DIANA: I’m getting there. My youngest is actually still breastfeeding. He’s three so we’re kind of at that phase where I’d be happy to drop that breastfeeding relationship with him, but he’s really attached so I’m just sort of going with it for now. So I’m not quite there yet but I’m really excited to see what’s going to happen once he’s completely done nursing because I know that’s going to be the time I think where I’m going to get my breasts back.

LEAH: So what about making love, intercourse, more than just the breasts but the whole body experience after having gone through birth?

DIANA: The thing that really surprised me is that I honestly feel like sex got better. Penetrative penis and vagina sex to me now after two kids, feels even better than before I had children. I think there’s this idea that childbirth can I don’t know stretch you out or something weird like that, but that has not been my experience at all. The physical experience of it feels deeper and better and orgasms feel better too. But that’s only the physical part.

I think the other thing that has shifted and I’m still speaking from a place where I’m still being in really, early parenthood still, but it’s hard to have time. We don’t really have as much time as we used to have and we don’t have as much access to spontaneity so we sort of have to a little more prescriptive about it. But I’m sure that will shift and change too.

LEAH: Did you have vaginal births or did you have C-section births?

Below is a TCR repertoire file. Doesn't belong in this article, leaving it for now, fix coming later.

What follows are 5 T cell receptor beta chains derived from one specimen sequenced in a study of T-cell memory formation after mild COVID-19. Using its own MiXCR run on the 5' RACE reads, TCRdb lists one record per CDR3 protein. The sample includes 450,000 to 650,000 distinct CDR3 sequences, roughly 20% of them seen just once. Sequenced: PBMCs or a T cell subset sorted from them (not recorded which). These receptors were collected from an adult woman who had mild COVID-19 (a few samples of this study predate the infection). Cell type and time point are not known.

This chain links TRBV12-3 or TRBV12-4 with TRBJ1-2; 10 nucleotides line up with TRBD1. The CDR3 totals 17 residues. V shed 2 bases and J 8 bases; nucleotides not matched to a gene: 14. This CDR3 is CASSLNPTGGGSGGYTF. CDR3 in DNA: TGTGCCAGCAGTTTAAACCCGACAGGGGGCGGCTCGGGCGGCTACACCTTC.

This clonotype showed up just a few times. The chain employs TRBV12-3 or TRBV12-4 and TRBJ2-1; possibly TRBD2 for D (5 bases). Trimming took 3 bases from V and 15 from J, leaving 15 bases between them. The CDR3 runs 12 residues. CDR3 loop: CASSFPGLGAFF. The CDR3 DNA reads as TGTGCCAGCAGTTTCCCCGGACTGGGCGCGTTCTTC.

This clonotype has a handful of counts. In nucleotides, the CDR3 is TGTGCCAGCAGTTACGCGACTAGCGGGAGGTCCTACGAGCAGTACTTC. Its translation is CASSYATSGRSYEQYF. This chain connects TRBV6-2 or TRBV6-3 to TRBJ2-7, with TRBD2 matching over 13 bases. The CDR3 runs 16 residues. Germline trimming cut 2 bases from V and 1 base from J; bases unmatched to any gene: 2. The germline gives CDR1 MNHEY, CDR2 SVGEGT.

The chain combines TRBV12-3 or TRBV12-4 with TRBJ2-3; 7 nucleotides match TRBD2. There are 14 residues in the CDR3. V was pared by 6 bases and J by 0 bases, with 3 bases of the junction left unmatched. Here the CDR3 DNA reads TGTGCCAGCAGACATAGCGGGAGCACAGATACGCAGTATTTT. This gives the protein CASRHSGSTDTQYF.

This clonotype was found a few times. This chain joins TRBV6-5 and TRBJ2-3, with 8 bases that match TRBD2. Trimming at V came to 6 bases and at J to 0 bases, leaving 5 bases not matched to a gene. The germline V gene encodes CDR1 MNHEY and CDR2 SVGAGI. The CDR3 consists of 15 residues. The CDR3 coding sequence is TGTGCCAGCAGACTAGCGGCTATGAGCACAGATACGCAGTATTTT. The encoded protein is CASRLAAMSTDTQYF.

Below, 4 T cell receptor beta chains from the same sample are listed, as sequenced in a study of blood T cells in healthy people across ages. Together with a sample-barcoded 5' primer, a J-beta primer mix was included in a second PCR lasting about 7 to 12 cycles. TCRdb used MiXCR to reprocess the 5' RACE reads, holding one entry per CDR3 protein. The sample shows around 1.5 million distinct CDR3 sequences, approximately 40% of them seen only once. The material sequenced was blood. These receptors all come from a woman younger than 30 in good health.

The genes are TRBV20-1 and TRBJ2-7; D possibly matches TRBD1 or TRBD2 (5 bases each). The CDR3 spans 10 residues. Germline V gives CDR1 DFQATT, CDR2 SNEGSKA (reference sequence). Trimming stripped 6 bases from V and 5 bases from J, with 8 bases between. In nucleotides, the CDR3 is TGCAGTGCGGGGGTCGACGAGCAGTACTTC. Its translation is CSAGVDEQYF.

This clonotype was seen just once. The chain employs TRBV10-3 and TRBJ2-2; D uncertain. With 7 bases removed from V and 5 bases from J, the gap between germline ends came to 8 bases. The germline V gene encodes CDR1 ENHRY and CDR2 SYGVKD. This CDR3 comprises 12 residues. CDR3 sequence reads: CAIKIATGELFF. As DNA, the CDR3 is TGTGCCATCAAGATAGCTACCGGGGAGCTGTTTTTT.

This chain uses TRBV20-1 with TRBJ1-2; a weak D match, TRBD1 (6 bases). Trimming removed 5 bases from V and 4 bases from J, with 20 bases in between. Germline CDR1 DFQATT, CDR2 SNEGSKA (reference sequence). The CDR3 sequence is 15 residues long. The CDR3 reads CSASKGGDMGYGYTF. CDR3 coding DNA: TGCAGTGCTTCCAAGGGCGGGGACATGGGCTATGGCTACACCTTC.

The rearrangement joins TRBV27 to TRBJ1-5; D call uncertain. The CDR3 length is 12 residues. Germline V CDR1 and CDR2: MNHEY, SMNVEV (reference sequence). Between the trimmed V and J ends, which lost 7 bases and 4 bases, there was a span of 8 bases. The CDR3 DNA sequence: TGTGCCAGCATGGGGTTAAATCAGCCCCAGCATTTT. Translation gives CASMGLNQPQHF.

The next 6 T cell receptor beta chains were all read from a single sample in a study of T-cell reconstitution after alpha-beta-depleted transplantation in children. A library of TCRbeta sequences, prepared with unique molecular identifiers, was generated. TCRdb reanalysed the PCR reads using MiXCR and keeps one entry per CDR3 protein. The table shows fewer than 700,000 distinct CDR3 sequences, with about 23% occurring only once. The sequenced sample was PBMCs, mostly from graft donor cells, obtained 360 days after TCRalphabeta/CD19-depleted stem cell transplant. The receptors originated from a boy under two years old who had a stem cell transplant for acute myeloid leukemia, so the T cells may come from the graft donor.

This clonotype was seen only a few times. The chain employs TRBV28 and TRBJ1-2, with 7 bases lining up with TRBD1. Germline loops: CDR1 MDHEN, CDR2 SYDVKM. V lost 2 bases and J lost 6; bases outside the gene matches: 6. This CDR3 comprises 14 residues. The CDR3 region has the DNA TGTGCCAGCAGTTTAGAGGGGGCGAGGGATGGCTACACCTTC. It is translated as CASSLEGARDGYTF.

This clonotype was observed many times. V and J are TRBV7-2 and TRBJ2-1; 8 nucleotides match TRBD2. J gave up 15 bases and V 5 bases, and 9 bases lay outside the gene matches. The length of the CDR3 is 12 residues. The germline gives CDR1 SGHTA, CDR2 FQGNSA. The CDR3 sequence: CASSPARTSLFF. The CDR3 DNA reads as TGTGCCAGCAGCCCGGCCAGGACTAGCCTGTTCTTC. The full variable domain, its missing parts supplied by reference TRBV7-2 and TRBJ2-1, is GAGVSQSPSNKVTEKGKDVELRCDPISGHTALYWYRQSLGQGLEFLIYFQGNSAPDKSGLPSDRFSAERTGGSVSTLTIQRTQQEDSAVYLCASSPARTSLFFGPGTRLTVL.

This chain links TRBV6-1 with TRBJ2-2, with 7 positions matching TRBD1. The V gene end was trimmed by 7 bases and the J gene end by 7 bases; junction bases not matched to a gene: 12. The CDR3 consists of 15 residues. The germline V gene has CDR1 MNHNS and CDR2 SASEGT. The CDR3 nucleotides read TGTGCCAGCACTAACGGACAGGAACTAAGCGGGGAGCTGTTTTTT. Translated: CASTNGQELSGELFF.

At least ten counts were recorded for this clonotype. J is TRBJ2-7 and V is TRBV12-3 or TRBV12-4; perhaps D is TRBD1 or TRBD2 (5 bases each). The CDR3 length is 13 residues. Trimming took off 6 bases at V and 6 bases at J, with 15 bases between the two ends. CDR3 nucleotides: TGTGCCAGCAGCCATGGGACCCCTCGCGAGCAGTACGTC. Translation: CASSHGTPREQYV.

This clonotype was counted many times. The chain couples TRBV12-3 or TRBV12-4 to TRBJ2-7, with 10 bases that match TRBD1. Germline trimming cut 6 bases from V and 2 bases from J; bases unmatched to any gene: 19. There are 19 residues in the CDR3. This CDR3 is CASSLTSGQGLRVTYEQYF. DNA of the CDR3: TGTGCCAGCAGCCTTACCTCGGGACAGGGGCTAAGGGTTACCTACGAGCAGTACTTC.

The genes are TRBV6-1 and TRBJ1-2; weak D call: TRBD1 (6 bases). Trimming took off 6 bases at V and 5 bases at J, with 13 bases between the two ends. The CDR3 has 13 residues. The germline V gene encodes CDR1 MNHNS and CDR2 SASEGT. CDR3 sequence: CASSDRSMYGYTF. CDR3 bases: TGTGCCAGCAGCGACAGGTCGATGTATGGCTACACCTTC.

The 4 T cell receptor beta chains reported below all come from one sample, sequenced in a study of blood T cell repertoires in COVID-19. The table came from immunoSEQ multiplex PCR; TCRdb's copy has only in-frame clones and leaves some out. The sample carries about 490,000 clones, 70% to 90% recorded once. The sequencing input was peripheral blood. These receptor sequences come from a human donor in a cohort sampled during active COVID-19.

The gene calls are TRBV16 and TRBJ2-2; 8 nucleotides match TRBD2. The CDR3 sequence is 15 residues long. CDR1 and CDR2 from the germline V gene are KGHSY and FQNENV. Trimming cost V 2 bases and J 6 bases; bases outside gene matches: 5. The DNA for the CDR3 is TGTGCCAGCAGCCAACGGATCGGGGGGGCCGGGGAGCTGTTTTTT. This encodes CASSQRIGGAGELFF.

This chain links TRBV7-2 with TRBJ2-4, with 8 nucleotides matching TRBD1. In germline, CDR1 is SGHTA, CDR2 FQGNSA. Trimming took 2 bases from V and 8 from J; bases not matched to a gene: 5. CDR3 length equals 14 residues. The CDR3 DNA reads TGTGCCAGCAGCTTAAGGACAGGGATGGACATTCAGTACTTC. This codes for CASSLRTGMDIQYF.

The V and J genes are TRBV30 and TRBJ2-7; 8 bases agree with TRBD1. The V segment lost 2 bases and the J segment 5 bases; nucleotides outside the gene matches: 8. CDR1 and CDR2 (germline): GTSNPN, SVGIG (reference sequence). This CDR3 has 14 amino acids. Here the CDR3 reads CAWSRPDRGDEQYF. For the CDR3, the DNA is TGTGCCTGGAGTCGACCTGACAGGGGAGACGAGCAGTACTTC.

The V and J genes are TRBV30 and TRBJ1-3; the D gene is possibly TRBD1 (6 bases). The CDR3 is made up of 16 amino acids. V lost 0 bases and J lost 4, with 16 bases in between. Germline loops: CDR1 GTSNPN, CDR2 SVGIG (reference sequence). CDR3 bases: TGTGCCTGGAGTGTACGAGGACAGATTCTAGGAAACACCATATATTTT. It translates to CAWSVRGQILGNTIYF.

DIANA: My first baby was a C-section and my second baby was born at home, a vaginal birth.

LEAH: Okay, so were those different for you in terms of being able to resume a sexual relationship after the birth?

DIANA: Yes, definitely. And again, surprisingly, the first time it was way more difficult to me to resume having sex. Having the C-section birth, you would probably think it would be the other way around but it was that birth in particular was a really traumatic birth that left me with PTSD and some pretty severe emotional trauma. And I think that more than the physical experience of the birth, emotionally I left that experience very shattered and very out of my body if that makes sense.

I think anybody who goes through a traumatic and perhaps violating person, you’ll sort of leap out of your body because your body doesn’t feel safe so for a long time after that birth, I just didn’t feel safe in

my body and it was really hard to get back into my body and feel okay again in my own skin which is obviously essential to having connected good sex. And then the second time was interesting because that birth was an incredibly healing beautiful positive experience, but he was born vaginally, so the mechanics of it were a little bit different if that makes sense. But my ability to come back and feel sexual and in my body and back to my normal non-pregnant womanly self happened a lot quicker that time.

LEAH: Fascinating. So you’ve mentioned that yoga is one of the tools that you use for self-care. What are some of the other things that you did after that traumatic birth to eventually bring yourself back into your body?